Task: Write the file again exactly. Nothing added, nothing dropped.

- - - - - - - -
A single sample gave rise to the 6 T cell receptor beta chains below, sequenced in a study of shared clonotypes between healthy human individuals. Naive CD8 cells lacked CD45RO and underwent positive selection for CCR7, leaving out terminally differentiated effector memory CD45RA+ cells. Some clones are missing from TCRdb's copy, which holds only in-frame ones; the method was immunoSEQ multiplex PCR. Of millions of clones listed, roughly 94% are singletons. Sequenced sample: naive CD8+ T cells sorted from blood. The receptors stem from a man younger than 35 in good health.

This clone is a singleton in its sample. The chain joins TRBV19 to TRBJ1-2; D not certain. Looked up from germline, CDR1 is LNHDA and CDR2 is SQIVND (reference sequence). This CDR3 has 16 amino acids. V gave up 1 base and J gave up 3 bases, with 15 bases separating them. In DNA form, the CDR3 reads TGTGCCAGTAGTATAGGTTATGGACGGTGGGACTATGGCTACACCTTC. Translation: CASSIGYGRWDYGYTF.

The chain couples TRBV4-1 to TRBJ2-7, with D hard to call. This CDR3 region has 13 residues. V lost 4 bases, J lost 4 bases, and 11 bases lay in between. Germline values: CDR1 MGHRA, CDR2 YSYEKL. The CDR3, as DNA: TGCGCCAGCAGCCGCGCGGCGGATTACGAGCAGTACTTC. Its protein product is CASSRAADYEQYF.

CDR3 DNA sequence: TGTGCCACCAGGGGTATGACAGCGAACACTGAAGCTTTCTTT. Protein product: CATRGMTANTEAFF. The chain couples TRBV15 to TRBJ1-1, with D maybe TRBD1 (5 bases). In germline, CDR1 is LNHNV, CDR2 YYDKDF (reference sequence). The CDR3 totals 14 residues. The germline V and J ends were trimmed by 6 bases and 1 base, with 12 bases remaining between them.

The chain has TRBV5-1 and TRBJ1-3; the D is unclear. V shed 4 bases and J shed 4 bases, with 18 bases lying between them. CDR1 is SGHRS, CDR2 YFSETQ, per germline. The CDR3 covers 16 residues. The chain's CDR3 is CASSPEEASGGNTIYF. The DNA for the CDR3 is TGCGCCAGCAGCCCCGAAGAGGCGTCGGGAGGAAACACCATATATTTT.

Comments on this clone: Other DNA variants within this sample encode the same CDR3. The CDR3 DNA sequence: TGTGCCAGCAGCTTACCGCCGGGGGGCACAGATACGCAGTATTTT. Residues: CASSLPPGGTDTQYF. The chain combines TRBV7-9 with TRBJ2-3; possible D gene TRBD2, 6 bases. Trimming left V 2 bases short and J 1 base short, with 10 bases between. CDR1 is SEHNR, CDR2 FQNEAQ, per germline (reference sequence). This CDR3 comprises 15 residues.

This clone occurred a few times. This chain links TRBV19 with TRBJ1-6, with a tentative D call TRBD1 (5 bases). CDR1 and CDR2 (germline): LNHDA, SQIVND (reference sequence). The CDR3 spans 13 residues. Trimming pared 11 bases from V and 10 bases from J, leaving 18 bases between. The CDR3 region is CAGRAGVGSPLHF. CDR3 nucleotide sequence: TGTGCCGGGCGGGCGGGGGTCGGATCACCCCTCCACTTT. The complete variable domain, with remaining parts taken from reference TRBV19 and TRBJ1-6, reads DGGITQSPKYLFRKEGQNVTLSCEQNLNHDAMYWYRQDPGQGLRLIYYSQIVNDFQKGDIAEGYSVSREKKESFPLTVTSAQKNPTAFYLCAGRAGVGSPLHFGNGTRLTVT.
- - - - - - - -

A single sample gave rise to the 6 T cell receptor beta chains below, sequenced in a study of shared clonotypes between healthy human individuals. Naive CD8 cells lacked CD45RO and underwent positive selection for CCR7, leaving out terminally differentiated effector memory CD45RA+ cells. Some clones are missing from TCRdb's copy, which holds only in-frame ones; the method was immunoSEQ multiplex PCR. Of millions of clones listed, roughly 94% are singletons. Sequenced sample: naive CD8+ T cells sorted from blood. The receptors stem from a man younger than 35 in good health.

This clone is a singleton in its sample. The chain joins TRBV19 to TRBJ1-2; D not certain. Looked up from germline, CDR1 is LNHDA and CDR2 is SQIVND (reference sequence). This CDR3 has 16 amino acids. V gave up 1 base and J gave up 3 bases, with 15 bases separating them. In DNA form, the CDR3 reads TGTGCCAGTAGTATAGGTTATGGACGGTGGGACTATGGCTACACCTTC. Translation: CASSIGYGRWDYGYTF.

The chain couples TRBV4-1 to TRBJ2-7, with D hard to call. This CDR3 region has 13 residues. V lost 4 bases, J lost 4 bases, and 11 bases lay in between. Germline values: CDR1 MGHRA, CDR2 YSYEKL. The CDR3, as DNA: TGCGCCAGCAGCCGCGCGGCGGATTACGAGCAGTACTTC. Its protein product is CASSRAADYEQYF.

CDR3 DNA sequence: TGTGCCACCAGGGGTATGACAGCGAACACTGAAGCTTTCTTT. Protein product: CATRGMTANTEAFF. The chain couples TRBV15 to TRBJ1-1, with D maybe TRBD1 (5 bases). In germline, CDR1 is LNHNV, CDR2 YYDKDF (reference sequence). The CDR3 totals 14 residues. The germline V and J ends were trimmed by 6 bases and 1 base, with 12 bases remaining between them.

The chain has TRBV5-1 and TRBJ1-3; the D is unclear. V shed 4 bases and J shed 4 bases, with 18 bases lying between them. CDR1 is SGHRS, CDR2 YFSETQ, per germline. The CDR3 covers 16 residues. The chain's CDR3 is CASSPEEASGGNTIYF. The DNA for the CDR3 is TGCGCCAGCAGCCCCGAAGAGGCGTCGGGAGGAAACACCATATATTTT.

Comments on this clone: Other DNA variants within this sample encode the same CDR3. The CDR3 DNA sequence: TGTGCCAGCAGCTTACCGCCGGGGGGCACAGATACGCAGTATTTT. Residues: CASSLPPGGTDTQYF. The chain combines TRBV7-9 with TRBJ2-3; possible D gene TRBD2, 6 bases. Trimming left V 2 bases short and J 1 base short, with 10 bases between. CDR1 is SEHNR, CDR2 FQNEAQ, per germline (reference sequence). This CDR3 comprises 15 residues.

This clone occurred a few times. This chain links TRBV19 with TRBJ1-6, with a tentative D call TRBD1 (5 bases). CDR1 and CDR2 (germline): LNHDA, SQIVND (reference sequence). The CDR3 spans 13 residues. Trimming pared 11 bases from V and 10 bases from J, leaving 18 bases between. The CDR3 region is CAGRAGVGSPLHF. CDR3 nucleotide sequence: TGTGCCGGGCGGGCGGGGGTCGGATCACCCCTCCACTTT. The complete variable domain, with remaining parts taken from reference TRBV19 and TRBJ1-6, reads DGGITQSPKYLFRKEGQNVTLSCEQNLNHDAMYWYRQDPGQGLRLIYYSQIVNDFQKGDIAEGYSVSREKKESFPLTVTSAQKNPTAFYLCAGRAGVGSPLHFGNGTRLTVT.